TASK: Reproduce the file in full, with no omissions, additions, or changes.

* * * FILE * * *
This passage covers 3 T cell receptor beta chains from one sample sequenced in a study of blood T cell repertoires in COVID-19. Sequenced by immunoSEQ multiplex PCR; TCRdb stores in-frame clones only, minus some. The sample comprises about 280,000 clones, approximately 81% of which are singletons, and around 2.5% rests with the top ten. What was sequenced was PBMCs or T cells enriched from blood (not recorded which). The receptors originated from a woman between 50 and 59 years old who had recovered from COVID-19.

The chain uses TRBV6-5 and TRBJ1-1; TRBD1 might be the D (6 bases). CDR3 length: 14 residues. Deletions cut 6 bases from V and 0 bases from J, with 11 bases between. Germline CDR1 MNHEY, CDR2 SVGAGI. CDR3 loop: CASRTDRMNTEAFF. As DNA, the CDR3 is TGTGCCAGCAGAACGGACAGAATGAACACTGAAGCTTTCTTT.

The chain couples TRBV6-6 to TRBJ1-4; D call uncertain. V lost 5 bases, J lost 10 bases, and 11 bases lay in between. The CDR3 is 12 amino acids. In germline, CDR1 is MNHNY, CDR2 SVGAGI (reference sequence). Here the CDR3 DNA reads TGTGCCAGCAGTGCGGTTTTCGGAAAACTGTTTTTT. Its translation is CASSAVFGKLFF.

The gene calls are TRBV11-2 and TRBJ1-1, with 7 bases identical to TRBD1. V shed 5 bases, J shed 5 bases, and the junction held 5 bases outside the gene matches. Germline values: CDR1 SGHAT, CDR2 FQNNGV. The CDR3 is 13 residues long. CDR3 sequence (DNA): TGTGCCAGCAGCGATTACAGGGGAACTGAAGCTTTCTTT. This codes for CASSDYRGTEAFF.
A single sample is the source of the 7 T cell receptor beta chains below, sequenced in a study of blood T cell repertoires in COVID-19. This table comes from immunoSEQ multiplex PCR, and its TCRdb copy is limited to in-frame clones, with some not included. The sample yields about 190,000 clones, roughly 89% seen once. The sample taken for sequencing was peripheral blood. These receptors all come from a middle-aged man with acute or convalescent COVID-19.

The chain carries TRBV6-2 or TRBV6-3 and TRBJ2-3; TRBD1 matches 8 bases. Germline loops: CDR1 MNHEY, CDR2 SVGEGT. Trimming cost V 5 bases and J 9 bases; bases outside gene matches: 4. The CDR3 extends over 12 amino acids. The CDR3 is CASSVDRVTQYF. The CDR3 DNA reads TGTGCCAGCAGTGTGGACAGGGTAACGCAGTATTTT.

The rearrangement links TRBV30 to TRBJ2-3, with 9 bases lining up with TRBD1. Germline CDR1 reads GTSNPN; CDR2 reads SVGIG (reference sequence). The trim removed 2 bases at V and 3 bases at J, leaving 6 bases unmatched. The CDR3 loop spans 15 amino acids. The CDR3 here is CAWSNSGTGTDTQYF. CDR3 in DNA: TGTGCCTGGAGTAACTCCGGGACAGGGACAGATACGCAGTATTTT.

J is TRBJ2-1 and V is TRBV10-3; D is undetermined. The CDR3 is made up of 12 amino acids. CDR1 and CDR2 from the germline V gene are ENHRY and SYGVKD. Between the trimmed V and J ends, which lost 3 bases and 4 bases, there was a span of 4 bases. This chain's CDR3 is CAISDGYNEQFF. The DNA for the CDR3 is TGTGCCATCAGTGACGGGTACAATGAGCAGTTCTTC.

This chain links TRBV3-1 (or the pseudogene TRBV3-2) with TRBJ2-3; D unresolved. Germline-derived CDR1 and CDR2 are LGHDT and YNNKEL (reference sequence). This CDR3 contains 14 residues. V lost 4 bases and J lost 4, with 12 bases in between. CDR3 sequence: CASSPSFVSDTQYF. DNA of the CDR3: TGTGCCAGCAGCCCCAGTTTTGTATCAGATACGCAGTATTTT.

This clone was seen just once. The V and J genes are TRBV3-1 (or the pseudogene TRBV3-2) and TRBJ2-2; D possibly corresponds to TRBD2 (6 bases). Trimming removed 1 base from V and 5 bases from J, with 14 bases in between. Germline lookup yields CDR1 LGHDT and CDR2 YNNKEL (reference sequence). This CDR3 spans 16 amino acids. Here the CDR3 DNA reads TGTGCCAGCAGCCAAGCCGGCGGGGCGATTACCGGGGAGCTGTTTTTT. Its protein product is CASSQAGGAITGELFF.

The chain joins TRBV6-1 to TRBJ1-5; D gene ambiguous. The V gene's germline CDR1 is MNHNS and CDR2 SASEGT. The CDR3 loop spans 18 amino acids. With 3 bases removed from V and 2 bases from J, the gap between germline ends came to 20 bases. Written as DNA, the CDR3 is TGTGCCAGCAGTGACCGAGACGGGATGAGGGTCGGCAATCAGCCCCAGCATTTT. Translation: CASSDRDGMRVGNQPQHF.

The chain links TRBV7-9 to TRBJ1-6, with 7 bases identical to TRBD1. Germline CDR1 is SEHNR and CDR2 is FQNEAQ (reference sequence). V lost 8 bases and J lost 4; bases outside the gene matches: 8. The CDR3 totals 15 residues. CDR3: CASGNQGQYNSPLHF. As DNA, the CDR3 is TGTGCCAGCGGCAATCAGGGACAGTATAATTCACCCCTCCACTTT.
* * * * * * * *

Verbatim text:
This passage covers 3 T cell receptor beta chains from one sample sequenced in a study of blood T cell repertoires in COVID-19. Sequenced by immunoSEQ multiplex PCR; TCRdb stores in-frame clones only, minus some. The sample comprises about 280,000 clones, approximately 81% of which are singletons, and around 2.5% rests with the top ten. What was sequenced was PBMCs or T cells enriched from blood (not recorded which). The receptors originated from a woman between 50 and 59 years old who had recovered from COVID-19.

The chain uses TRBV6-5 and TRBJ1-1; TRBD1 might be the D (6 bases). CDR3 length: 14 residues. Deletions cut 6 bases from V and 0 bases from J, with 11 bases between. Germline CDR1 MNHEY, CDR2 SVGAGI. CDR3 loop: CASRTDRMNTEAFF. As DNA, the CDR3 is TGTGCCAGCAGAACGGACAGAATGAACACTGAAGCTTTCTTT.

The chain couples TRBV6-6 to TRBJ1-4; D call uncertain. V lost 5 bases, J lost 10 bases, and 11 bases lay in between. The CDR3 is 12 amino acids. In germline, CDR1 is MNHNY, CDR2 SVGAGI (reference sequence). Here the CDR3 DNA reads TGTGCCAGCAGTGCGGTTTTCGGAAAACTGTTTTTT. Its translation is CASSAVFGKLFF.

The gene calls are TRBV11-2 and TRBJ1-1, with 7 bases identical to TRBD1. V shed 5 bases, J shed 5 bases, and the junction held 5 bases outside the gene matches. Germline values: CDR1 SGHAT, CDR2 FQNNGV. The CDR3 is 13 residues long. CDR3 sequence (DNA): TGTGCCAGCAGCGATTACAGGGGAACTGAAGCTTTCTTT. This codes for CASSDYRGTEAFF.
A single sample is the source of the 7 T cell receptor beta chains below, sequenced in a study of blood T cell repertoires in COVID-19. This table comes from immunoSEQ multiplex PCR, and its TCRdb copy is limited to in-frame clones, with some not included. The sample yields about 190,000 clones, roughly 89% seen once. The sample taken for sequencing was peripheral blood. These receptors all come from a middle-aged man with acute or convalescent COVID-19.

The chain carries TRBV6-2 or TRBV6-3 and TRBJ2-3; TRBD1 matches 8 bases. Germline loops: CDR1 MNHEY, CDR2 SVGEGT. Trimming cost V 5 bases and J 9 bases; bases outside gene matches: 4. The CDR3 extends over 12 amino acids. The CDR3 is CASSVDRVTQYF. The CDR3 DNA reads TGTGCCAGCAGTGTGGACAGGGTAACGCAGTATTTT.

The rearrangement links TRBV30 to TRBJ2-3, with 9 bases lining up with TRBD1. Germline CDR1 reads GTSNPN; CDR2 reads SVGIG (reference sequence). The trim removed 2 bases at V and 3 bases at J, leaving 6 bases unmatched. The CDR3 loop spans 15 amino acids. The CDR3 here is CAWSNSGTGTDTQYF. CDR3 in DNA: TGTGCCTGGAGTAACTCCGGGACAGGGACAGATACGCAGTATTTT.

J is TRBJ2-1 and V is TRBV10-3; D is undetermined. The CDR3 is made up of 12 amino acids. CDR1 and CDR2 from the germline V gene are ENHRY and SYGVKD. Between the trimmed V and J ends, which lost 3 bases and 4 bases, there was a span of 4 bases. This chain's CDR3 is CAISDGYNEQFF. The DNA for the CDR3 is TGTGCCATCAGTGACGGGTACAATGAGCAGTTCTTC.

This chain links TRBV3-1 (or the pseudogene TRBV3-2) with TRBJ2-3; D unresolved. Germline-derived CDR1 and CDR2 are LGHDT and YNNKEL (reference sequence). This CDR3 contains 14 residues. V lost 4 bases and J lost 4, with 12 bases in between. CDR3 sequence: CASSPSFVSDTQYF. DNA of the CDR3: TGTGCCAGCAGCCCCAGTTTTGTATCAGATACGCAGTATTTT.

This clone was seen just once. The V and J genes are TRBV3-1 (or the pseudogene TRBV3-2) and TRBJ2-2; D possibly corresponds to TRBD2 (6 bases). Trimming removed 1 base from V and 5 bases from J, with 14 bases in between. Germline lookup yields CDR1 LGHDT and CDR2 YNNKEL (reference sequence). This CDR3 spans 16 amino acids. Here the CDR3 DNA reads TGTGCCAGCAGCCAAGCCGGCGGGGCGATTACCGGGGAGCTGTTTTTT. Its protein product is CASSQAGGAITGELFF.

The chain joins TRBV6-1 to TRBJ1-5; D gene ambiguous. The V gene's germline CDR1 is MNHNS and CDR2 SASEGT. The CDR3 loop spans 18 amino acids. With 3 bases removed from V and 2 bases from J, the gap between germline ends came to 20 bases. Written as DNA, the CDR3 is TGTGCCAGCAGTGACCGAGACGGGATGAGGGTCGGCAATCAGCCCCAGCATTTT. Translation: CASSDRDGMRVGNQPQHF.

The chain links TRBV7-9 to TRBJ1-6, with 7 bases identical to TRBD1. Germline CDR1 is SEHNR and CDR2 is FQNEAQ (reference sequence). V lost 8 bases and J lost 4; bases outside the gene matches: 8. The CDR3 totals 15 residues. CDR3: CASGNQGQYNSPLHF. As DNA, the CDR3 is TGTGCCAGCGGCAATCAGGGACAGTATAATTCACCCCTCCACTTT.